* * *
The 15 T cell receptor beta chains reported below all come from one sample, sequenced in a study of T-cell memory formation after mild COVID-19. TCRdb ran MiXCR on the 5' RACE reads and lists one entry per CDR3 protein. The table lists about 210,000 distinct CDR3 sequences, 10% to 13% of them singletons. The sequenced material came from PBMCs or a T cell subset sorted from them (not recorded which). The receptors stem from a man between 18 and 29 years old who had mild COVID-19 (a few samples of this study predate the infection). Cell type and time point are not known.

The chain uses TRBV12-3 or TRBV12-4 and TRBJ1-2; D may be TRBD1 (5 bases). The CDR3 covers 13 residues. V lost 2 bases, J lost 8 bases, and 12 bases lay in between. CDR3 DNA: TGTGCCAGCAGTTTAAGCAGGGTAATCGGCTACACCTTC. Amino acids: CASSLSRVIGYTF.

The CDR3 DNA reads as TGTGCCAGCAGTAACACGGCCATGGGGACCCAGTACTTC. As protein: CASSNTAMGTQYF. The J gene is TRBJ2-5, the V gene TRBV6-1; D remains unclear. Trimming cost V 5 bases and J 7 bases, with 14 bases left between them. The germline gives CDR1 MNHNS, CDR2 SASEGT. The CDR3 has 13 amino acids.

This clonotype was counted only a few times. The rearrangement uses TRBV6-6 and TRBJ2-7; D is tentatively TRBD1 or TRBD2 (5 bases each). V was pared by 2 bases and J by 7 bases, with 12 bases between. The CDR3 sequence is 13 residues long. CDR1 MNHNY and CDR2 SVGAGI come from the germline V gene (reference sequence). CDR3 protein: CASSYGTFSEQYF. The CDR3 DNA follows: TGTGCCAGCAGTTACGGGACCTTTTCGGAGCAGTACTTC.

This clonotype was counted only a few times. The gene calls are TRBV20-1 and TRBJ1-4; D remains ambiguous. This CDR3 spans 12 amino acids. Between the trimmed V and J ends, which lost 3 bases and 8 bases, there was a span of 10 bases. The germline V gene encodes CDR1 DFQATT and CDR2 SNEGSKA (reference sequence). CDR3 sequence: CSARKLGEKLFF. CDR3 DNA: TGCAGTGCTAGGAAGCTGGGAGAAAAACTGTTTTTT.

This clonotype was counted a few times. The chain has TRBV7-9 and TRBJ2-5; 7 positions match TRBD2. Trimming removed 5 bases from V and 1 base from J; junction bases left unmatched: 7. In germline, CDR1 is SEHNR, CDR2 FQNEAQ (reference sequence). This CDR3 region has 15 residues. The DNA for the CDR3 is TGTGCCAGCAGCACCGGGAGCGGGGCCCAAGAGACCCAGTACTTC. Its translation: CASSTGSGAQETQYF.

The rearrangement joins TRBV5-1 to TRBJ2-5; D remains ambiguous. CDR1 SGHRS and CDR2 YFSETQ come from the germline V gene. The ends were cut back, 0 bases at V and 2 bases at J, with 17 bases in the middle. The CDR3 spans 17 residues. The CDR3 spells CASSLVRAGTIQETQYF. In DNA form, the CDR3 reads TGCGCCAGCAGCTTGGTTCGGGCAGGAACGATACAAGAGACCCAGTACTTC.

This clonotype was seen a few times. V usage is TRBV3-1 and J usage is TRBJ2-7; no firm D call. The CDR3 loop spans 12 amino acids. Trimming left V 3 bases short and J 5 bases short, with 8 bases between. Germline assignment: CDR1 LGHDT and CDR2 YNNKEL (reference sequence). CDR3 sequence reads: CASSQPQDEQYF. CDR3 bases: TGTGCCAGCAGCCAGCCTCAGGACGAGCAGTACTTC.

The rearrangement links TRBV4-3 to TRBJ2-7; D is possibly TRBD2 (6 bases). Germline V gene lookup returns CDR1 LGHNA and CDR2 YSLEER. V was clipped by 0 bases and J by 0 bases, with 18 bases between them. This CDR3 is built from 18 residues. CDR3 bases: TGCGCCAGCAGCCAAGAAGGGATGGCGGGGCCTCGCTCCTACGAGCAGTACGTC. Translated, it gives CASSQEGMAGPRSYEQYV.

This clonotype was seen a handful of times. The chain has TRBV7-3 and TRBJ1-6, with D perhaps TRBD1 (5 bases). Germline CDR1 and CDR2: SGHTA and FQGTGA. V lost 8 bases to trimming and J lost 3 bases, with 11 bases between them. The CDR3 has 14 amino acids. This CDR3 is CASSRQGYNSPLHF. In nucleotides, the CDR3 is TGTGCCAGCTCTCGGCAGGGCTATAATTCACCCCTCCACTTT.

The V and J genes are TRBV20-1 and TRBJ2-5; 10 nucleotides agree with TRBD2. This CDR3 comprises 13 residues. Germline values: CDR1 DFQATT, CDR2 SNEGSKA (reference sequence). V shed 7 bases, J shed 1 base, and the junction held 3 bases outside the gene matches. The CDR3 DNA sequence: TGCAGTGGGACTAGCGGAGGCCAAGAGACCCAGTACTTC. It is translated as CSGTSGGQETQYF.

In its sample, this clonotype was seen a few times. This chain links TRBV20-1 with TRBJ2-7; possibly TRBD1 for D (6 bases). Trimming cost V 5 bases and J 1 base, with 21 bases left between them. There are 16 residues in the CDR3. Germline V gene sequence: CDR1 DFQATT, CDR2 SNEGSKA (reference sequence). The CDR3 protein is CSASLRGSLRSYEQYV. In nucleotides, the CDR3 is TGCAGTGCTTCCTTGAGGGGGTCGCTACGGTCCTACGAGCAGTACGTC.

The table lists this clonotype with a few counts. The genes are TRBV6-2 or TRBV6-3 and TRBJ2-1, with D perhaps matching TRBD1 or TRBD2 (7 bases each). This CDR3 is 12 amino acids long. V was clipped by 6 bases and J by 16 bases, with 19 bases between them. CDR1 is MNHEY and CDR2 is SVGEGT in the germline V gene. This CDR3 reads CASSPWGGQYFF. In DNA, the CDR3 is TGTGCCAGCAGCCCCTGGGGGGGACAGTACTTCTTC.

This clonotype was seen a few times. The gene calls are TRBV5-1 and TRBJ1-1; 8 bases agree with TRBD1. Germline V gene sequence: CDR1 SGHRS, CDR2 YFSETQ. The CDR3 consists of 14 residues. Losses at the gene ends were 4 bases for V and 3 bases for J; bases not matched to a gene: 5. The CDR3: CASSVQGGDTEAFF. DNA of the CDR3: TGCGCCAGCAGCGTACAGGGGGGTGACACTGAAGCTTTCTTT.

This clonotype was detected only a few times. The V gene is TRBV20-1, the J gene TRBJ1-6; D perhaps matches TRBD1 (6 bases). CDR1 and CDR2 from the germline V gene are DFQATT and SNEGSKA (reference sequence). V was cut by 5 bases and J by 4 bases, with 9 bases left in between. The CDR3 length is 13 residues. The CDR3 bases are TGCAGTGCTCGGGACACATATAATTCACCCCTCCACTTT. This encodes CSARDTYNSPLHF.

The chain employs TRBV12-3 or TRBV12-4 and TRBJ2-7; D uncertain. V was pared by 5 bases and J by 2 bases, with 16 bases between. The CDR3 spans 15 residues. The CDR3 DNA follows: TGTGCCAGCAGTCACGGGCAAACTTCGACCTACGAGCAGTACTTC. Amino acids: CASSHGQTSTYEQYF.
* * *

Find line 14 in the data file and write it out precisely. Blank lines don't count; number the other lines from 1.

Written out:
This clonotype was seen a few times. The gene calls are TRBV5-1 and TRBJ1-1; 8 bases agree with TRBD1. Germline V gene sequence: CDR1 SGHRS, CDR2 YFSETQ. The CDR3 consists of 14 residues. Losses at the gene ends were 4 bases for V and 3 bases for J; bases not matched to a gene: 5. The CDR3: CASSVQGGDTEAFF. DNA of the CDR3: TGCGCCAGCAGCGTACAGGGGGGTGACACTGAAGCTTTCTTT.